Earth and Pillars – Earth II (Avantgarde Music, 25 October 2019 [digital]; 15 November 2019 [CD]; 22 November 2019 [LP])
Good afternoon! Looking back a few years, I remember being quite taken with the atmospheric qualities of Earth I, the debut album by Italian blackened entity Earth and Pillars — which had originally been released in 2014, but we wrote a little something about it upon its vinyl reissue in 2016.
Well, just last month its sequel Earth II has emerged out of the æther, with the first physical manifestations (on compact disc) popping up last week, to be followed by a vinyl record edition tomorrow. Whichever format suits your fancy, would be worth seeking out.
Whereas Earth I‘s song titles (“Rivers,” “Lakes,” “Tides”) and overall vibe had a very hydrarch nature, this successor represents a different type of elemental fluid. In other words, the four tracks here (“Becoming,” “Falling,” “Ascending,” “Howling” — altogether just slightly longer than an hour) have a much more anemological essence.
In keeping with that theme, at various points the sound of gusting winds serves as a segue before or between some of these four tracks — much in the same way a similar sound was employed on this Pink Floyd classic. In fact, the gentle guitar line that emerges from the gale to start the first track has a tone that reminded this listener of the similarly-fingerpicked part at the beginning of “A Pillow of Winds” from that album.
Clean, arpeggiated guitar parts serve as a foundational touchpoint for most of the songs on Earth II; the last track also has a soft guitar that gradually makes itself audible above the noise of the blowing breezes — this time accompanied by a fragile-sounding oscillating organ, the combination of which brings to mind a different Floyd song from around the same era: “Cirrus Minor” found on the More film soundtrack.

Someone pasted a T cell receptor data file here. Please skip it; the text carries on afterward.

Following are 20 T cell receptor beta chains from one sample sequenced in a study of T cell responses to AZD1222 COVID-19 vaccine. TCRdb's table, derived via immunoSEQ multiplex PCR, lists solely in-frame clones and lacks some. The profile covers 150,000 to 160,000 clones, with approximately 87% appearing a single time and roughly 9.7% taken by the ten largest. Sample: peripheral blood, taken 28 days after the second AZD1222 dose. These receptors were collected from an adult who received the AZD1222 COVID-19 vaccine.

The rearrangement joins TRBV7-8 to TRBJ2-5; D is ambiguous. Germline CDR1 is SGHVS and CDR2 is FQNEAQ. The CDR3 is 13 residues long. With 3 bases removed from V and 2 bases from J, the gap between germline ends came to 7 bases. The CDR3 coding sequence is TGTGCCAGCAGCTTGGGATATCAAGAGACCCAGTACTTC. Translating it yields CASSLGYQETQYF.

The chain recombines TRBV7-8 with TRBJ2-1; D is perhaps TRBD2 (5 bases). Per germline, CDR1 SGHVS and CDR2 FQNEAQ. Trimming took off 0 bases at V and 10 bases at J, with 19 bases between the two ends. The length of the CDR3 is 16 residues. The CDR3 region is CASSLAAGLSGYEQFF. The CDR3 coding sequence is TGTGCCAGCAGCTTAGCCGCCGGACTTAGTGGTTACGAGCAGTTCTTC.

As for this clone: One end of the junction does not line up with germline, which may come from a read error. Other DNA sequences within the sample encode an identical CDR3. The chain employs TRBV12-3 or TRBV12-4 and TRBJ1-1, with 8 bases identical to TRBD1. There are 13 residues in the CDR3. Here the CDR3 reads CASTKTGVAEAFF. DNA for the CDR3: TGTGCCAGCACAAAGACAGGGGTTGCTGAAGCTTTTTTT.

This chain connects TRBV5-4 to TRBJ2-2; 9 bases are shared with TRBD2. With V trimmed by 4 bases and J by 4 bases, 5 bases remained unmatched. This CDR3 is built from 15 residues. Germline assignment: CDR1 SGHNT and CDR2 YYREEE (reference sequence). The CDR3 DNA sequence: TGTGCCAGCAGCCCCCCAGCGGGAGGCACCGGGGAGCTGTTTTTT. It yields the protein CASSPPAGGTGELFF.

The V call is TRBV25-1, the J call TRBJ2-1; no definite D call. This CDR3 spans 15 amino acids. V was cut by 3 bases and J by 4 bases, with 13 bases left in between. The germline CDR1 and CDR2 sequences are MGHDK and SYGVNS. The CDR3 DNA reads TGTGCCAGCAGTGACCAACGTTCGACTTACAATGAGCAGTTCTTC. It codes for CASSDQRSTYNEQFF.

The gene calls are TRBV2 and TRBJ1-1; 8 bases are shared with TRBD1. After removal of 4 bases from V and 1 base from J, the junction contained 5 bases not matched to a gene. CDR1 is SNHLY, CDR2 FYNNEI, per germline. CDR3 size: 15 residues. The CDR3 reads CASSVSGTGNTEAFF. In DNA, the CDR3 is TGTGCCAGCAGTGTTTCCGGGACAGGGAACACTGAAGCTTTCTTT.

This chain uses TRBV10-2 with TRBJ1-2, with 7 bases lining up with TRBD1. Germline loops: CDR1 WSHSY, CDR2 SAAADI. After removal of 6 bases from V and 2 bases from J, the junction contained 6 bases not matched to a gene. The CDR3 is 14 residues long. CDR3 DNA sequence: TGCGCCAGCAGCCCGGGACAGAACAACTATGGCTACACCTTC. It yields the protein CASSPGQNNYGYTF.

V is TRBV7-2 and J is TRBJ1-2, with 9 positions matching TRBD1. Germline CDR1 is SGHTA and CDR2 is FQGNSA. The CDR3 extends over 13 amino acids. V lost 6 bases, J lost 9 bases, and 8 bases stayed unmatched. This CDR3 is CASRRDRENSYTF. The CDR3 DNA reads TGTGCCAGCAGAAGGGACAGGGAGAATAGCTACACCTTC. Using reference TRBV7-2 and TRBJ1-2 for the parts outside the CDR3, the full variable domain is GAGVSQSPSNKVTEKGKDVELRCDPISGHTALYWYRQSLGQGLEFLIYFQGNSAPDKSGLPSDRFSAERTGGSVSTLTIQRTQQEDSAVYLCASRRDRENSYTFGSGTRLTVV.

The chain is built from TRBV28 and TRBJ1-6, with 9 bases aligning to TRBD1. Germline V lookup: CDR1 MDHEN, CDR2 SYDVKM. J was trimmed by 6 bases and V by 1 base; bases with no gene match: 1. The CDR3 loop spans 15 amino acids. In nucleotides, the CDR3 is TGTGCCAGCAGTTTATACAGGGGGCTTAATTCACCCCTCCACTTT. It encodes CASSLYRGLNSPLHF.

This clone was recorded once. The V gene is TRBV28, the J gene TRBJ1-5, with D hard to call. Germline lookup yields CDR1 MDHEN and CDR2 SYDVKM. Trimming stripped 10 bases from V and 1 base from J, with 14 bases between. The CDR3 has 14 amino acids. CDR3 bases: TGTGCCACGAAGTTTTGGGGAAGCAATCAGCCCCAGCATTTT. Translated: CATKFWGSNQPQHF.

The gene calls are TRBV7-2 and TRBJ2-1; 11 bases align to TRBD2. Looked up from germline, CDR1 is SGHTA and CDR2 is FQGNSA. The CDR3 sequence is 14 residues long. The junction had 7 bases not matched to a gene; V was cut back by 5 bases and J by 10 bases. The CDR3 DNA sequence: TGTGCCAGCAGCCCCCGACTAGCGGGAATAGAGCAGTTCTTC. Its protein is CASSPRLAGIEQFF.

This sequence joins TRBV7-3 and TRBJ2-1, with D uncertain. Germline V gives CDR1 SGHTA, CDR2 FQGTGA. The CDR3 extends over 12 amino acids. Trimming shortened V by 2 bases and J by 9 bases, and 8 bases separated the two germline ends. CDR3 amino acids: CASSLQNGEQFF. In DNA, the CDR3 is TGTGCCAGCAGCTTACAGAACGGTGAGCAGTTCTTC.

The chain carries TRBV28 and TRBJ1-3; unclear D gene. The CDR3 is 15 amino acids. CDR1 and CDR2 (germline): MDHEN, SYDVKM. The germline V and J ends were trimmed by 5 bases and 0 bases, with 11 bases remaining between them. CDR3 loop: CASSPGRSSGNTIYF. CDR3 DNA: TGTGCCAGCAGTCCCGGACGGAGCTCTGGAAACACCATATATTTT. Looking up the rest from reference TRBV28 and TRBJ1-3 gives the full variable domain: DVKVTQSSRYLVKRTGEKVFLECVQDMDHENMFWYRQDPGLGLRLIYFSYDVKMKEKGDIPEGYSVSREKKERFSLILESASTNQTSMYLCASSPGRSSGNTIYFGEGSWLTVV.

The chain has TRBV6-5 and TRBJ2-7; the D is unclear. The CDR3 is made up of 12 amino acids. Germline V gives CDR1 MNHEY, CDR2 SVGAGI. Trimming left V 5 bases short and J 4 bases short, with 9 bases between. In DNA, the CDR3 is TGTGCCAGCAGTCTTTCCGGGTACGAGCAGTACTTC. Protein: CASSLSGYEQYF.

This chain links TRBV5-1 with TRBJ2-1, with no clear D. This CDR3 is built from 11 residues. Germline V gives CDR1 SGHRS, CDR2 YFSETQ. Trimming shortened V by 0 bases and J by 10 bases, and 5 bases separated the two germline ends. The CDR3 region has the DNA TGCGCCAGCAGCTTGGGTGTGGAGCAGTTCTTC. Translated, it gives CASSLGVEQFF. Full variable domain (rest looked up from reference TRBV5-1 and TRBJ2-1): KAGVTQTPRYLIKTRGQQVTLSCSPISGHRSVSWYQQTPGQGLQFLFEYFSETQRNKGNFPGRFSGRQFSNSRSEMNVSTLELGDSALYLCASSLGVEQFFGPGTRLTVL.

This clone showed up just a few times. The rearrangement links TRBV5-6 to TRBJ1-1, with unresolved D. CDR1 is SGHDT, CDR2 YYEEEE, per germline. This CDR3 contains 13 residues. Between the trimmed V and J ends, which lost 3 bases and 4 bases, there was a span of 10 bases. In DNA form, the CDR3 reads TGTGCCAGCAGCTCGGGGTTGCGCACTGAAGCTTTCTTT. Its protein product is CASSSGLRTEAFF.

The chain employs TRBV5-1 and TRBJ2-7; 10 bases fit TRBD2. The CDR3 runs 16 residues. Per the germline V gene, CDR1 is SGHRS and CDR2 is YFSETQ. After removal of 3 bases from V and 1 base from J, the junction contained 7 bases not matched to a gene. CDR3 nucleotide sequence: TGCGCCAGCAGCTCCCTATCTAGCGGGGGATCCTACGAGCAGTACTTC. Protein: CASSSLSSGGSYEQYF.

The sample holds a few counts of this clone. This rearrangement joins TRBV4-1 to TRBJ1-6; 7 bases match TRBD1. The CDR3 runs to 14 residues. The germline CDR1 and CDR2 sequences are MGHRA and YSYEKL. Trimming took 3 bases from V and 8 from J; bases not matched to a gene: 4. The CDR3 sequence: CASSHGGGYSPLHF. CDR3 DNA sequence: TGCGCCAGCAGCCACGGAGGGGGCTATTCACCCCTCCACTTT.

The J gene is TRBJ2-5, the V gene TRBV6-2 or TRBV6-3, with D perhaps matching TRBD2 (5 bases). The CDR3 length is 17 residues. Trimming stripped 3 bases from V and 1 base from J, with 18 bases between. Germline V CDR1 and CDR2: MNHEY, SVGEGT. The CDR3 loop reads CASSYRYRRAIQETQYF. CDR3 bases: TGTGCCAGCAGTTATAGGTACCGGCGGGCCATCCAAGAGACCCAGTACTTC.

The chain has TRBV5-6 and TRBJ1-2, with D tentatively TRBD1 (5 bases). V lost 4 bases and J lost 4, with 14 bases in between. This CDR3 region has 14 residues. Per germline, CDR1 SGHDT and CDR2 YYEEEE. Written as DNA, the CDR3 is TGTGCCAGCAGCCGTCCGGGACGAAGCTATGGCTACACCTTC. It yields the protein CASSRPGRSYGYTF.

Of course, knowing Earth and Pillars, building off those clean guitar lines and haunting melodies we find plenty of harsh blackness fleshing out the remainder of these tracks. Viscious howling and hurricane-force swirling madness, alternately layered with impalpable atmosphere provided by various synths and keyboard instruments.
This hellish soundscape feels very alive and breathing: very organic — surely at least partially due to the band’s addition of live drums to this recording in contrast with their earlier material — in the same way that a winter storm feels alive. Grim, icy blasts hitting you from all directions at once as soon as you step outside; an overwhelming sensation radiating from the inside out as you try to take the frigid air into your lungs; and a chill that cuts straight through to your bones even through the heaviest coat and gloves.
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